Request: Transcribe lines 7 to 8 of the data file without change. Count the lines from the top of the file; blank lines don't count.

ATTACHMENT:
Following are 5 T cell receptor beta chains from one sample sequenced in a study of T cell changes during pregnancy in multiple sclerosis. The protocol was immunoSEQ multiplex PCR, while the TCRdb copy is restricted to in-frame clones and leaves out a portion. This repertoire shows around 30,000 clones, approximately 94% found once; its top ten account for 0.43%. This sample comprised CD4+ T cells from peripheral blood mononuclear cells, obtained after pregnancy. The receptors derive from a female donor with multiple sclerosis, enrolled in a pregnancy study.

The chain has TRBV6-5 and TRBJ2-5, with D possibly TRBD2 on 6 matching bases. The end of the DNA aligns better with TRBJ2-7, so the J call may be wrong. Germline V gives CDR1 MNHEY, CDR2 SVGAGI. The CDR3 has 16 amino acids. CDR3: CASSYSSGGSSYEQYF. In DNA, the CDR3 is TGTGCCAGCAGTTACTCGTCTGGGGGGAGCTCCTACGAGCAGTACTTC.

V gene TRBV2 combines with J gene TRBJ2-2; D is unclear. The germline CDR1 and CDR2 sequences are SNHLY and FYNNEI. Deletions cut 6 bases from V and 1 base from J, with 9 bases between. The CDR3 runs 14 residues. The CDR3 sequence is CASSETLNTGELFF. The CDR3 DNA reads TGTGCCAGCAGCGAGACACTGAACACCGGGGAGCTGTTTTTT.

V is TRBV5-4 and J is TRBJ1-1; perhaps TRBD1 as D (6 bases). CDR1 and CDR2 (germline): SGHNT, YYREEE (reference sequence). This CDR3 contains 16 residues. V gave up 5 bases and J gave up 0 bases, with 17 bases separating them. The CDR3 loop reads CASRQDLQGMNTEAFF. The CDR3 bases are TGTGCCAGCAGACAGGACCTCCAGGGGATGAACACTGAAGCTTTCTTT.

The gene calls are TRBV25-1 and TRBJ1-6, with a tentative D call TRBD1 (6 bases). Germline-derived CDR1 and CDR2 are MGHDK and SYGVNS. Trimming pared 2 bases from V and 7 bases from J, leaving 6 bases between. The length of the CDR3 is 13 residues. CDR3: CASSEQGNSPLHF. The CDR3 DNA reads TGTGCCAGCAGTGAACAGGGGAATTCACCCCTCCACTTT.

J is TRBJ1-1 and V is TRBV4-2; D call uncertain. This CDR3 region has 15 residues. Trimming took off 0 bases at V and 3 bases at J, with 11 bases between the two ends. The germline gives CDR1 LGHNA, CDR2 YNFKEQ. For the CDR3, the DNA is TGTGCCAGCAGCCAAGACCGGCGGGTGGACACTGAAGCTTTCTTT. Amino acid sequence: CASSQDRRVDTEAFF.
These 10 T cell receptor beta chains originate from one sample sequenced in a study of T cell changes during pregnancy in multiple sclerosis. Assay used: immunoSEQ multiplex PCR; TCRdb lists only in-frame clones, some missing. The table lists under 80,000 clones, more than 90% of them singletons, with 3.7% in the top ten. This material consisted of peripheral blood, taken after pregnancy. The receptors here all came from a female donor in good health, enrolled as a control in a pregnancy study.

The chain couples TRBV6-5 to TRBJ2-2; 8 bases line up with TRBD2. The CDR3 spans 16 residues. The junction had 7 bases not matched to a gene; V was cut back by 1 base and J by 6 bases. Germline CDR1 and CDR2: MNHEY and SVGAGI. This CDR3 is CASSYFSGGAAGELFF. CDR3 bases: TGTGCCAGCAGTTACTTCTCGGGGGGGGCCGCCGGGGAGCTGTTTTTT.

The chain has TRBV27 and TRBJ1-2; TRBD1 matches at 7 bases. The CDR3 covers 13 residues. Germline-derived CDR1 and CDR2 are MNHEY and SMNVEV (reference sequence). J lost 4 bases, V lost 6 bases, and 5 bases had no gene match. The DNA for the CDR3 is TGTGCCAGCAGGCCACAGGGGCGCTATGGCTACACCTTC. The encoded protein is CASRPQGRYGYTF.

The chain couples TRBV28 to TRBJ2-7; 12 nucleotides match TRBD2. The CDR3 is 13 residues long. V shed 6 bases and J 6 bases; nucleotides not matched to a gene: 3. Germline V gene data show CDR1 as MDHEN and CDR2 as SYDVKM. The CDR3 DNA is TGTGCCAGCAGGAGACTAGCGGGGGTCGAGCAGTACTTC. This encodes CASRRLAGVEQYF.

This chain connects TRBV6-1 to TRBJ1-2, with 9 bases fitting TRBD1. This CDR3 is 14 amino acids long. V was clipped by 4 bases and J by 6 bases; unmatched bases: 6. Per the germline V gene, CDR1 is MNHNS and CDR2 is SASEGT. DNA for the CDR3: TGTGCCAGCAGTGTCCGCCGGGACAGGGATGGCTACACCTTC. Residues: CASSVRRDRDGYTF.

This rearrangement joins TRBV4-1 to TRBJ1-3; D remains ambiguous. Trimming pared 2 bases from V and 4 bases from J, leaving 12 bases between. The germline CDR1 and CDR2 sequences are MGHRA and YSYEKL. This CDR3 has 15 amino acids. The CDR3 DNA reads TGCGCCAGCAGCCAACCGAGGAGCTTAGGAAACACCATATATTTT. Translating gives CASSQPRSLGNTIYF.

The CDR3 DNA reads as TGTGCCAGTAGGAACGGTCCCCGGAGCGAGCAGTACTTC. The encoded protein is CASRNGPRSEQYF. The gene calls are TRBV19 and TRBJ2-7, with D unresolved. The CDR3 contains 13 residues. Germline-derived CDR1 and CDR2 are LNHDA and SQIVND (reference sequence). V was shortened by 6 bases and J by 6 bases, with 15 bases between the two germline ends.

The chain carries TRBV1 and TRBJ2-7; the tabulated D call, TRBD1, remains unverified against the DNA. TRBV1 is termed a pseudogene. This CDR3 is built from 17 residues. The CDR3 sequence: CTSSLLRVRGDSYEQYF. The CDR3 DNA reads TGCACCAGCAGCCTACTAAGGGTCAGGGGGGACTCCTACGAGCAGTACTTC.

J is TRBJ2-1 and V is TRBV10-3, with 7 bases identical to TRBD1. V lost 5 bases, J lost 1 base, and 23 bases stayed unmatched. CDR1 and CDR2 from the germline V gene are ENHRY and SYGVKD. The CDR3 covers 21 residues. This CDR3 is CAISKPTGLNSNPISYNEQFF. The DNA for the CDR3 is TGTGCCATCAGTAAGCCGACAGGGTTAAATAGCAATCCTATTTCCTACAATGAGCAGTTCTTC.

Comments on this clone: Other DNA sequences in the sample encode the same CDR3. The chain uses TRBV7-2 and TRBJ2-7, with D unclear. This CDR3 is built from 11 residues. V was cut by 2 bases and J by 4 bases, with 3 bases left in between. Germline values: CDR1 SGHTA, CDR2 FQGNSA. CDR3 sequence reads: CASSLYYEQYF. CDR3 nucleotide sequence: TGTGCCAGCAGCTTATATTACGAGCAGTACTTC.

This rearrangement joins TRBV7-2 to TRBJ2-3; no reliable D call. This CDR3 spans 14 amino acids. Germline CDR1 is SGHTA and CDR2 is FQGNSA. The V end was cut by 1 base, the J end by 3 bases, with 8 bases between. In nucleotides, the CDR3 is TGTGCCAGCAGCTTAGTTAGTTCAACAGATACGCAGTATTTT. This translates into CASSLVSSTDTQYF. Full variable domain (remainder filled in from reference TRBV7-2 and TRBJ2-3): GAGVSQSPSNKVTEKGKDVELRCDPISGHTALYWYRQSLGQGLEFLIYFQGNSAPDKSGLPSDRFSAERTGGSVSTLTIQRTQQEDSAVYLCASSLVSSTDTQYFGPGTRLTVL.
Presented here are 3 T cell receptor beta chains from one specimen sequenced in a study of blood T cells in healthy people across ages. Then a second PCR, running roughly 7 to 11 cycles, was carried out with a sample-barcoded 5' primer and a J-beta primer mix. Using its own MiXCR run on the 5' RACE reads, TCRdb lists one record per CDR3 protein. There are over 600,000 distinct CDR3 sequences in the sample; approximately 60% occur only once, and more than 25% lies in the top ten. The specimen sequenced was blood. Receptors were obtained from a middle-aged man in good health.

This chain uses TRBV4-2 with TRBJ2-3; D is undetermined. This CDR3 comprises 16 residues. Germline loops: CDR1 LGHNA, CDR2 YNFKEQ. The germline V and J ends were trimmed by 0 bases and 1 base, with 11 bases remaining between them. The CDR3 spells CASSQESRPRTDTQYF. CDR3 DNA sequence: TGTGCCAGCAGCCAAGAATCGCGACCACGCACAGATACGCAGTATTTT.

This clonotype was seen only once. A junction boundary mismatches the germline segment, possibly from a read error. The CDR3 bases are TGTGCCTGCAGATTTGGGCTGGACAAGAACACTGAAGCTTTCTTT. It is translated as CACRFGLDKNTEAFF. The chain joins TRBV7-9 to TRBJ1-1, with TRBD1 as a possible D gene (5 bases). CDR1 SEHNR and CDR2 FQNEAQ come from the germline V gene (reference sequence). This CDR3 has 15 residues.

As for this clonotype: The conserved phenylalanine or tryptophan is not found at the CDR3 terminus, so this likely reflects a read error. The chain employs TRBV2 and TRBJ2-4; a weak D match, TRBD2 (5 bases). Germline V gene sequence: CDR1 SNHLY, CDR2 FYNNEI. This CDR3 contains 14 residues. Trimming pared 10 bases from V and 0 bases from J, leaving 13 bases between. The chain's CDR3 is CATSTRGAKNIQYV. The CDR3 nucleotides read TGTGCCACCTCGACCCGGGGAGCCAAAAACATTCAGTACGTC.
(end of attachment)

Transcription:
These 10 T cell receptor beta chains originate from one sample sequenced in a study of T cell changes during pregnancy in multiple sclerosis. Assay used: immunoSEQ multiplex PCR; TCRdb lists only in-frame clones, some missing. The table lists under 80,000 clones, more than 90% of them singletons, with 3.7% in the top ten. This material consisted of peripheral blood, taken after pregnancy. The receptors here all came from a female donor in good health, enrolled as a control in a pregnancy study.

The chain couples TRBV6-5 to TRBJ2-2; 8 bases line up with TRBD2. The CDR3 spans 16 residues. The junction had 7 bases not matched to a gene; V was cut back by 1 base and J by 6 bases. Germline CDR1 and CDR2: MNHEY and SVGAGI. This CDR3 is CASSYFSGGAAGELFF. CDR3 bases: TGTGCCAGCAGTTACTTCTCGGGGGGGGCCGCCGGGGAGCTGTTTTTT.